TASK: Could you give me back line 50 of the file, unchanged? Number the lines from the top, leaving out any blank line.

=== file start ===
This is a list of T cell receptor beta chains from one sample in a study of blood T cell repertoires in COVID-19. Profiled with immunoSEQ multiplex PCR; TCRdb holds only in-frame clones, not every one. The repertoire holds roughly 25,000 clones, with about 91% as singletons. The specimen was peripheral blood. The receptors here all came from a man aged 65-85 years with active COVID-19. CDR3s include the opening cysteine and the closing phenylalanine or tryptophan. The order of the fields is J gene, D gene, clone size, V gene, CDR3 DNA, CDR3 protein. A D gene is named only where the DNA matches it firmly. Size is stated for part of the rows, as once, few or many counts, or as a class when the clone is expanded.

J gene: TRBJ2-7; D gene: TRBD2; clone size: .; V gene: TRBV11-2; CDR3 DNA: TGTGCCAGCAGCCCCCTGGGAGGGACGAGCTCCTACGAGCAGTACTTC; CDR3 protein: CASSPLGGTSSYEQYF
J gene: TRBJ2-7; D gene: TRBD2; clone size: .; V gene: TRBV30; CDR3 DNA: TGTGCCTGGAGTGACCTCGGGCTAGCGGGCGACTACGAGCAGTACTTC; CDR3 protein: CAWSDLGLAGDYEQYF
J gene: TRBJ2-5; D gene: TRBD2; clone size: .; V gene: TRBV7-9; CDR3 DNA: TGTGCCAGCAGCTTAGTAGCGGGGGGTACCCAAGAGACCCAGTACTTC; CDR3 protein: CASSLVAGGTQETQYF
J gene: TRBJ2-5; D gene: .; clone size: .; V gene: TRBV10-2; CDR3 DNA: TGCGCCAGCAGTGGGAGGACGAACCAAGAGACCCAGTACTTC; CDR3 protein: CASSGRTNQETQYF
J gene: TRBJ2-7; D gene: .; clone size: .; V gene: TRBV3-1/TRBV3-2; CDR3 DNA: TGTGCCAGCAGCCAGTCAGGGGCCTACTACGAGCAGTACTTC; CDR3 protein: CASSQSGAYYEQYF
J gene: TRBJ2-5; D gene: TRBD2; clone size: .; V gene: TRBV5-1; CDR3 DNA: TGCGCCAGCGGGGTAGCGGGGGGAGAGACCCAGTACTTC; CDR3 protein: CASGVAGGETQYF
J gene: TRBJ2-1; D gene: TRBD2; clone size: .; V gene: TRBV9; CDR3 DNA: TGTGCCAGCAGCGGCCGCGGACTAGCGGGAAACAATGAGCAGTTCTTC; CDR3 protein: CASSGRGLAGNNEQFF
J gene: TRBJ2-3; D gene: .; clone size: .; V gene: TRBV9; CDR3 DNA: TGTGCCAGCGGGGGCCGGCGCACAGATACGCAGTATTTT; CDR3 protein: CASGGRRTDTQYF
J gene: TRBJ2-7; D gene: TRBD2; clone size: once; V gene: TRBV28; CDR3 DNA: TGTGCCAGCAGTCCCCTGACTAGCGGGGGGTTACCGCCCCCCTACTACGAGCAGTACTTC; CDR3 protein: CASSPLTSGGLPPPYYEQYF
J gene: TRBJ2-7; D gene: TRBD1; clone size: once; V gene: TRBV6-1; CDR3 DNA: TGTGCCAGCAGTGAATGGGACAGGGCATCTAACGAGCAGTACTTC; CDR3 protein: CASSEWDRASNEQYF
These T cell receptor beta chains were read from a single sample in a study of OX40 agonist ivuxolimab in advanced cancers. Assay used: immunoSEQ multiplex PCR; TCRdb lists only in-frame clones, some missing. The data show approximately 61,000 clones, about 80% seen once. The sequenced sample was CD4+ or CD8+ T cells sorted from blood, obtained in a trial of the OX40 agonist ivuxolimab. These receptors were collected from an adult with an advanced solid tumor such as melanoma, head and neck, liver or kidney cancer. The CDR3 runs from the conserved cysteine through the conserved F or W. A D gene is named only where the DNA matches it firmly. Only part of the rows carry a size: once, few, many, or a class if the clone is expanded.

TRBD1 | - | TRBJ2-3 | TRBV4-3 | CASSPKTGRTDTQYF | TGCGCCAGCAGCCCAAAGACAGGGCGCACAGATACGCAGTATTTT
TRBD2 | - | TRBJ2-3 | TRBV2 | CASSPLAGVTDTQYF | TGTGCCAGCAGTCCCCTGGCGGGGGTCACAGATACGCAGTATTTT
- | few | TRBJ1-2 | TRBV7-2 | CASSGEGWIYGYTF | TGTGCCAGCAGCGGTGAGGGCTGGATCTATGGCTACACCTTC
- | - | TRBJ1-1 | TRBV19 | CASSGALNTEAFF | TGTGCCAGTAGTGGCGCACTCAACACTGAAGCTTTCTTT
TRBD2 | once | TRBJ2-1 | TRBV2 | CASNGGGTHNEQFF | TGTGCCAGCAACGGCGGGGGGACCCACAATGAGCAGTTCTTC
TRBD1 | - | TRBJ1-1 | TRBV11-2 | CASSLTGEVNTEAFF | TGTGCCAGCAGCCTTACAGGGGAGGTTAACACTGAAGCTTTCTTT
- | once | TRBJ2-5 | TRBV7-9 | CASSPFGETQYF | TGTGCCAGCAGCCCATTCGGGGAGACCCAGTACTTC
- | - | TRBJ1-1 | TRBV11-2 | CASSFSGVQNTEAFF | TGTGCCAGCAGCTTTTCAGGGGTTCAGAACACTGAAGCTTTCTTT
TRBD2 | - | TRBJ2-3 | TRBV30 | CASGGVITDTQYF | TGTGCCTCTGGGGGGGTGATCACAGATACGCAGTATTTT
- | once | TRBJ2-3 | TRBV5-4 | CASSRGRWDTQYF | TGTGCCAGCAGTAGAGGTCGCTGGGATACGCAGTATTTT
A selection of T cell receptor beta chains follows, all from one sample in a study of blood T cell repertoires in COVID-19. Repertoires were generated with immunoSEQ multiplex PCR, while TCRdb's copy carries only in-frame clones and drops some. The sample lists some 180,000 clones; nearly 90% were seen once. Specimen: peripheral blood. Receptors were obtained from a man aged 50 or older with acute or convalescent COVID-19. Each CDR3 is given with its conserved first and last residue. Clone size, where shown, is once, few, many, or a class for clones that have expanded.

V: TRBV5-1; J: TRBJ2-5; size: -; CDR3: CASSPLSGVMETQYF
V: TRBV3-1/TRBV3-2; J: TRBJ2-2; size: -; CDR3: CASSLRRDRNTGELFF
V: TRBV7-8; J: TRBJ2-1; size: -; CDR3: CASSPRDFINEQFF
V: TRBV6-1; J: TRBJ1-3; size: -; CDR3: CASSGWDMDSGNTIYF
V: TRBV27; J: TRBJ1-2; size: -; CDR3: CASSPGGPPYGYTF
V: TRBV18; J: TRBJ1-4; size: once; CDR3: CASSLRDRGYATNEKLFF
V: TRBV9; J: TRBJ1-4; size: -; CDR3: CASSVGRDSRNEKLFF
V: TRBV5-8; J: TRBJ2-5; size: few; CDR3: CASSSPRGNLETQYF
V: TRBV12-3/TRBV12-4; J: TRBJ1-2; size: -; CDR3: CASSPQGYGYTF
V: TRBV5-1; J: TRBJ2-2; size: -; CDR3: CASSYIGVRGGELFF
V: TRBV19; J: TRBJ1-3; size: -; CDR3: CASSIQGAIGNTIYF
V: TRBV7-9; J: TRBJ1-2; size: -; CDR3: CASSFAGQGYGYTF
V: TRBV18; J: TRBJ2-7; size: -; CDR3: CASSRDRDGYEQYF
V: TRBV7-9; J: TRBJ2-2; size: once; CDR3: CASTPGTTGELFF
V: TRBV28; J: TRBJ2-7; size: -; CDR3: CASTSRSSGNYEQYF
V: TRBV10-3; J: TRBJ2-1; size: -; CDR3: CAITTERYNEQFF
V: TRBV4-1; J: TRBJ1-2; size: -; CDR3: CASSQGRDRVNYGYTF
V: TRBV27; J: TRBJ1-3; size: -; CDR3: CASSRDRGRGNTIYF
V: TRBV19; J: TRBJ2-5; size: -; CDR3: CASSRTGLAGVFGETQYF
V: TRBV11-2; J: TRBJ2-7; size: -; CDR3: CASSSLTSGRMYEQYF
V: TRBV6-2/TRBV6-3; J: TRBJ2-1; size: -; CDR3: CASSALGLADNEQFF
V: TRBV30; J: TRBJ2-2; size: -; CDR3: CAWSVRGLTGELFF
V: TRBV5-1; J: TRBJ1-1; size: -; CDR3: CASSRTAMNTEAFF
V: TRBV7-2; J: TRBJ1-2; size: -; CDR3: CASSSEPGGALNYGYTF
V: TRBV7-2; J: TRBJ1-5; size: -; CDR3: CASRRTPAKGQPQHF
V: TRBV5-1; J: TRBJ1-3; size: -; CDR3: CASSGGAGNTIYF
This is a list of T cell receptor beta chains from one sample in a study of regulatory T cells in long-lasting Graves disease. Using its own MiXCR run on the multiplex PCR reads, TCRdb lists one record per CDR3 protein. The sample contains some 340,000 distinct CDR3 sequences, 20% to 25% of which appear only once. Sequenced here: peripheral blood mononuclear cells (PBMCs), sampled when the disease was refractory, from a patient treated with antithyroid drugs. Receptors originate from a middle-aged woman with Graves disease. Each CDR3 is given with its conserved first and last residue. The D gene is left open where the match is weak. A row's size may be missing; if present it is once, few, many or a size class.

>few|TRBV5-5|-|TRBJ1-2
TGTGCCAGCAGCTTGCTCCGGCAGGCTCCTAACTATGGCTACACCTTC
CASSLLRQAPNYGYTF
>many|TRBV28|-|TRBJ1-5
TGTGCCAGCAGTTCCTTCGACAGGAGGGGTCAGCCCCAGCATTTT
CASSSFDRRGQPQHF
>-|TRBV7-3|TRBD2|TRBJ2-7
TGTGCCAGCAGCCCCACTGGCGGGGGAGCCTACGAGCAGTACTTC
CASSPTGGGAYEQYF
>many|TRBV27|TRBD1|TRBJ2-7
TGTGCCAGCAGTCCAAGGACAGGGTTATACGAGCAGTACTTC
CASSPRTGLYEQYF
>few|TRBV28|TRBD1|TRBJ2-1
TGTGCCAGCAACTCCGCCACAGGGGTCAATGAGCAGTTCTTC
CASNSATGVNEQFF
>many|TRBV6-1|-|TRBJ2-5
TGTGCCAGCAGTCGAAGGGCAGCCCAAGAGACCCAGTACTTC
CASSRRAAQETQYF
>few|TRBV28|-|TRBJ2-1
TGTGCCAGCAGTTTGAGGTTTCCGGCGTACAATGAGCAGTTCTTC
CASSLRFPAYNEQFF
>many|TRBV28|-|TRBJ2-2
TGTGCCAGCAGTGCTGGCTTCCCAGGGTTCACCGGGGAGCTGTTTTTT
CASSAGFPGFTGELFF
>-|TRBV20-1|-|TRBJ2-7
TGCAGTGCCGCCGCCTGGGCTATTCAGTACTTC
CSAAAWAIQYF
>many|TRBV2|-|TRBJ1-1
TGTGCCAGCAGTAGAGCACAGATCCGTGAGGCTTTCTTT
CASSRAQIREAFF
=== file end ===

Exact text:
This is a list of T cell receptor beta chains from one sample in a study of regulatory T cells in long-lasting Graves disease. Using its own MiXCR run on the multiplex PCR reads, TCRdb lists one record per CDR3 protein. The sample contains some 340,000 distinct CDR3 sequences, 20% to 25% of which appear only once. Sequenced here: peripheral blood mononuclear cells (PBMCs), sampled when the disease was refractory, from a patient treated with antithyroid drugs. Receptors originate from a middle-aged woman with Graves disease. Each CDR3 is given with its conserved first and last residue. The D gene is left open where the match is weak. A row's size may be missing; if present it is once, few, many or a size class.